Fire-Rated Code Proposal
One View on the Activities of the ICC’s
by Jeff Griffiths
In the fall of 2008, GANA’s Fire-Rated Glazing Council (FRGC) established
a task group to delve into the various issues arising from the implementation
of the existing fire-rated glazing labeling system (see August 2008 USGlass,
page 32, for more). The committee’s conclusions focused on three basic
issues: conflicting system interpretations, third-party listings versus
actual code compliance and the system’s practical purpose.
At the same time as the FRGC’s task group activity, the International
Code Council’s (ICC) Code Technical Committee (CTC) Labeling Study Group
began meeting in an effort to settle the debate over the marking standards
through ICC code change proposals. The CTC acknowledged that this issue
had been debated by the industry and within the standards writing organizations
without resolution. Therefore, the CTC Study Group defined its objective
as to identify root causes of problems encountered in the selection, specification,
installation and inspection of fire-protective and fire-resistive glazing
and other assembly components, including the frames. The CTC group decided
to explore specific label designations with respect to code-compliant
applications identified within the 2009 International Building Code.
ICC CTC Table 715.3 – Marking Fire-Rated
Fire Test Standard
Definition of Marking
Fire Test Standard
ASTM E119 or
Meets wall assembly criteria.
NFPA 257 or UL 9
Meets fire window assembly criteria including the
hose stream test.
NFPA 252 or UL 10B or UL 1
Meets fire door assembly criteria.
Meets fire door assembly “hose stream”
Meets 450º F temperature rise
criteria for 30 minutes.
The time in minutes of the fire resistance or fire protection rating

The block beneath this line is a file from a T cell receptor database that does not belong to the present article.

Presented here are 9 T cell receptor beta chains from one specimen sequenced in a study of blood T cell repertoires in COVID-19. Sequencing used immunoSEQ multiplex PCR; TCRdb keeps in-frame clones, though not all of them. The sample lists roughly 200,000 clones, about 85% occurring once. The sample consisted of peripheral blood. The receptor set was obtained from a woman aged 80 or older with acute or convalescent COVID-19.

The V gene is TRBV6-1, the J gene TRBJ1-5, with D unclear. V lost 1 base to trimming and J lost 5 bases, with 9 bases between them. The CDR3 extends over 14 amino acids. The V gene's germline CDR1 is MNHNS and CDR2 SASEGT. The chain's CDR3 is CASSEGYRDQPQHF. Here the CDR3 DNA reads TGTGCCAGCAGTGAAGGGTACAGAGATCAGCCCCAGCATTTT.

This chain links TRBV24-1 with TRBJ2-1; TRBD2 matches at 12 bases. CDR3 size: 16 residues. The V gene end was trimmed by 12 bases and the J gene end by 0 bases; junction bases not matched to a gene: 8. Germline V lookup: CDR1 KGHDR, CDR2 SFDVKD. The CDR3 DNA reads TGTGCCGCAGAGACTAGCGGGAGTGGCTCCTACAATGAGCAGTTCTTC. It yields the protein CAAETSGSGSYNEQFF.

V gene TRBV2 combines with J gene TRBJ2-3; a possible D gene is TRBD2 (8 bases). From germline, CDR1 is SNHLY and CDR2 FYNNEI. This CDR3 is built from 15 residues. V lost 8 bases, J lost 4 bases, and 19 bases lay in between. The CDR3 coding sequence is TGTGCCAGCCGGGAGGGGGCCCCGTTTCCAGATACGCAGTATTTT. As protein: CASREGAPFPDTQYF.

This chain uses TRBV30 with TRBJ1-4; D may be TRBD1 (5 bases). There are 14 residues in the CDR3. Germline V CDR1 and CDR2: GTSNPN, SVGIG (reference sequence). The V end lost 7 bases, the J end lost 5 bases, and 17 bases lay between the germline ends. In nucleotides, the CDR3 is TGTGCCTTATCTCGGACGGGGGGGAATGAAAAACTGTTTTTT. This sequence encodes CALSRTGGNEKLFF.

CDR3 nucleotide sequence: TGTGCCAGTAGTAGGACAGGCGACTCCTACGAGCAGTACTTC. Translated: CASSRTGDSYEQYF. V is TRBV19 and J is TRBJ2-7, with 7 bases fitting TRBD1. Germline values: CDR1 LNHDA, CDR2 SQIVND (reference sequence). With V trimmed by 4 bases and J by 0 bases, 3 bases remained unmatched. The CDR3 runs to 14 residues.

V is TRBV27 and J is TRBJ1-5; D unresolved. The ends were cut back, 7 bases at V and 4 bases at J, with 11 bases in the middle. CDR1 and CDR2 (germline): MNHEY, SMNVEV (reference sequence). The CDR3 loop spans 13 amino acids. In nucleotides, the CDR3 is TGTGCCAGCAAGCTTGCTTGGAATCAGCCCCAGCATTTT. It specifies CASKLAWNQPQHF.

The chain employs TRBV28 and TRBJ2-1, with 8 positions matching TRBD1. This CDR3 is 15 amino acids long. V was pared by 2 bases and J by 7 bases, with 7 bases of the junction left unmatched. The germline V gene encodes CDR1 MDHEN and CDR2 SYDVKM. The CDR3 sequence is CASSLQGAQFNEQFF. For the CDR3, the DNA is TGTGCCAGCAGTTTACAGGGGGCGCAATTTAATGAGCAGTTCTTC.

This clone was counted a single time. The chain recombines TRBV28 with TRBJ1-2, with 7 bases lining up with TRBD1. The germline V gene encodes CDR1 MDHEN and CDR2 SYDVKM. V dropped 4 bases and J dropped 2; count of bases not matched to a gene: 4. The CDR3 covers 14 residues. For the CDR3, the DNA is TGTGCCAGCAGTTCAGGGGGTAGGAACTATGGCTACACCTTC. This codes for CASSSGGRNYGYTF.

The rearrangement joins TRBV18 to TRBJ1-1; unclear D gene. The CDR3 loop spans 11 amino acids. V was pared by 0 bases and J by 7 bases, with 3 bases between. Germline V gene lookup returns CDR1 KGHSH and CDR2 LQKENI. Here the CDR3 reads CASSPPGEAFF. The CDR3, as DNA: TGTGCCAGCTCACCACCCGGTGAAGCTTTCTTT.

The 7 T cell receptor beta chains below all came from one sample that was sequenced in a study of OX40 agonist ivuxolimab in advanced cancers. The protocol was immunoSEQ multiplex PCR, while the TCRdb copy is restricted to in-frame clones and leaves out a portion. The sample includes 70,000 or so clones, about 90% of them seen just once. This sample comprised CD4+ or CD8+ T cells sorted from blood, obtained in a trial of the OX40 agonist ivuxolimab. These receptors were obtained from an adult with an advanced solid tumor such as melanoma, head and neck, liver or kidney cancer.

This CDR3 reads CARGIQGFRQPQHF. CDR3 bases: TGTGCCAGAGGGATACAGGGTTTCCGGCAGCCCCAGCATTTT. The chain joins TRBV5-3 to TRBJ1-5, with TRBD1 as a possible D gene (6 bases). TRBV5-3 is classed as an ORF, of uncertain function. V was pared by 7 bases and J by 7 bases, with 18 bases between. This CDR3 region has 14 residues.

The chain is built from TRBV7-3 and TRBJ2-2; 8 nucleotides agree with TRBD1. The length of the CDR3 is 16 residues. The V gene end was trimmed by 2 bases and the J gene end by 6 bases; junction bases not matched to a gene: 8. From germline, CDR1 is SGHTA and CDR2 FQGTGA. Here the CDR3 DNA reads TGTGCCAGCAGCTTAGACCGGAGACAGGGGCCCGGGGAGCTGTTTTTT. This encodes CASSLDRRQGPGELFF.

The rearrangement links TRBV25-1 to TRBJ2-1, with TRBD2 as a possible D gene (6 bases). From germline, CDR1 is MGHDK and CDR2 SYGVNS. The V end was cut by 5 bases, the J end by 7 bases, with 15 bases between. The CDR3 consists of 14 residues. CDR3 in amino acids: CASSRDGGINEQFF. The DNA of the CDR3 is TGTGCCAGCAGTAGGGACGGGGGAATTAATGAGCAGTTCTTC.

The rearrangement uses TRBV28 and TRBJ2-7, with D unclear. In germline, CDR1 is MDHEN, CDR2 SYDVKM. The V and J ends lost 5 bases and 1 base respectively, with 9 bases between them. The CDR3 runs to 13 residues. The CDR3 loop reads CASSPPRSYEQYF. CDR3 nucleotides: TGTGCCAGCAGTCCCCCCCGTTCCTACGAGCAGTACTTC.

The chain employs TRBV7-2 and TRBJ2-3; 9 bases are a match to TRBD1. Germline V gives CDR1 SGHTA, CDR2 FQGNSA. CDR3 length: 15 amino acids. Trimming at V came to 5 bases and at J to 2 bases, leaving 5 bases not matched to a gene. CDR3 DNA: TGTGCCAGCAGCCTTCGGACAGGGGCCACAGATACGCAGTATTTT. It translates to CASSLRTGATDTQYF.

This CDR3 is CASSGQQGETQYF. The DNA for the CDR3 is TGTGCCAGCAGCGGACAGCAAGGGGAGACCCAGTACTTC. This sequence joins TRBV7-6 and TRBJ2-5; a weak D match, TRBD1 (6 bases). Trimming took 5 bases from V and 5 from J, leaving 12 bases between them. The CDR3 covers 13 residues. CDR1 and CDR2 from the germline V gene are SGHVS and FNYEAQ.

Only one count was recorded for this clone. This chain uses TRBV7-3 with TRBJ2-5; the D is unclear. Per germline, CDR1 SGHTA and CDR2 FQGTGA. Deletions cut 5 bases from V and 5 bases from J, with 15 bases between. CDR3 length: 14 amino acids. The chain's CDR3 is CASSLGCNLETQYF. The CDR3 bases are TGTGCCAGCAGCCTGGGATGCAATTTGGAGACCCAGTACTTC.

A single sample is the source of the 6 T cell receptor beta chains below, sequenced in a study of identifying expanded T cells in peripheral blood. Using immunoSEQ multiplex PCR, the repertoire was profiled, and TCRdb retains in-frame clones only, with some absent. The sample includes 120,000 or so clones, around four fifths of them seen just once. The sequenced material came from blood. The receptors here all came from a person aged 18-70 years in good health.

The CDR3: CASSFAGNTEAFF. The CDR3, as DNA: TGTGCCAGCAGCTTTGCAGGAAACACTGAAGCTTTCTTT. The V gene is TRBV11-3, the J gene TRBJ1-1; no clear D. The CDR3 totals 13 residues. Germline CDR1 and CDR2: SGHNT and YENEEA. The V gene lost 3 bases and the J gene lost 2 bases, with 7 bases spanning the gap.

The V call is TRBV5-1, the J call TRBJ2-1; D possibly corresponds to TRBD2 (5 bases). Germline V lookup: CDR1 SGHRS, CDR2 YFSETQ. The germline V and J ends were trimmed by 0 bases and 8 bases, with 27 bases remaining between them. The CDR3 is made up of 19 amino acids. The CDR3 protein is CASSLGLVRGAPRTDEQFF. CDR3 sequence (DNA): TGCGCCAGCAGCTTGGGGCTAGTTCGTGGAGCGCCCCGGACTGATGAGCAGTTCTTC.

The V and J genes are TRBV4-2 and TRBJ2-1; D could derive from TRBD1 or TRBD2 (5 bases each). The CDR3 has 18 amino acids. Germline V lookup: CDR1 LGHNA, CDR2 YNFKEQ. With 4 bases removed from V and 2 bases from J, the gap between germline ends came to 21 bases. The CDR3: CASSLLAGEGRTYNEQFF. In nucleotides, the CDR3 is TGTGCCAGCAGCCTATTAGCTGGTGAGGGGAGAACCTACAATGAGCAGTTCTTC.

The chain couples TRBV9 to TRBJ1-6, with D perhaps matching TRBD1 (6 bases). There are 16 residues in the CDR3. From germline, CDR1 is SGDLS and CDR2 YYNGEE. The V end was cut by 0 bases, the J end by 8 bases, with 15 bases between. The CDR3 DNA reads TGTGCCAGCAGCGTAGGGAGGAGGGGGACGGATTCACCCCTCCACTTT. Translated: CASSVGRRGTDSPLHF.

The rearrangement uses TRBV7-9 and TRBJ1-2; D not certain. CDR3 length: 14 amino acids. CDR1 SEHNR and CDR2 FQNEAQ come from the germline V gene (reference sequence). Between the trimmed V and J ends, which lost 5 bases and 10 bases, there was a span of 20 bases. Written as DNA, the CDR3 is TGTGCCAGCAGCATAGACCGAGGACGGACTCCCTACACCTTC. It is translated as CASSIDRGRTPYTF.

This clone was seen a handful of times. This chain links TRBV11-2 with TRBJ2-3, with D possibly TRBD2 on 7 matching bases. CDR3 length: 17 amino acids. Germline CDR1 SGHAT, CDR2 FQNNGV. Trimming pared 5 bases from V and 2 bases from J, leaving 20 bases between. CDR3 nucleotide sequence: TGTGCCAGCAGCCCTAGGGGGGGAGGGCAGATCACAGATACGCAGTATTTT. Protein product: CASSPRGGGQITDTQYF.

of the glazing assembly.
The End Result
The end result is a series of proposed code changes that, according to
the study group, are intended “to make the marking provisions of Chapter
7 easier to understand and enforce, and to minimize the possibility that
the system could result in confusion between fire protections-rated products
in applications where fire resistance-rated products meeting ASTM E 119
As a result of suggestions I and some other members of the GANA Labeling
Task Group made, a new Table 715.3 has been proposed. The table defines
and relates the various test standards for fire-rated glass to the designations
used to mark fire-rated glazing. A new definition of the term “fire-rated
glazing” also is included. The study group chose to delete all text used
to define and relate test standards to marking designations in favor of
including all of the required marking provisions in Tables 715.3, 715.4
and 715.5. This is intended to provide building and fire code officials
with easy access to all of the information needed when inspecting fire
door and window installations, including required marking designations.
If adopted, these changes will provide glaziers, architects, specifiers
and building officials with a single definitive source for confirming
the correct glazing for particular applications.
Undoubtedly, there will always be those that believe that understanding
the code requirements for fire-rated products is unnecessarily complicated.
However imperfect the codes may be, I believe the new IBC 2009 Chapter
7 tables will serve the public by marrying marking designations with code-compliant
applications. Whether or not these changes are readily adopted by your
local code authority, I feel you will be well served by keeping copies
of the new tables ready for quick reference.
Jeff Griffiths is the director of business development for SAFTI
FIRST/O’Keeffe’s Inc. Mr. Griffiths’ opinions are solely his own and not
necessarily those of this magazine.
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No reproduction of any type without expressed written permission.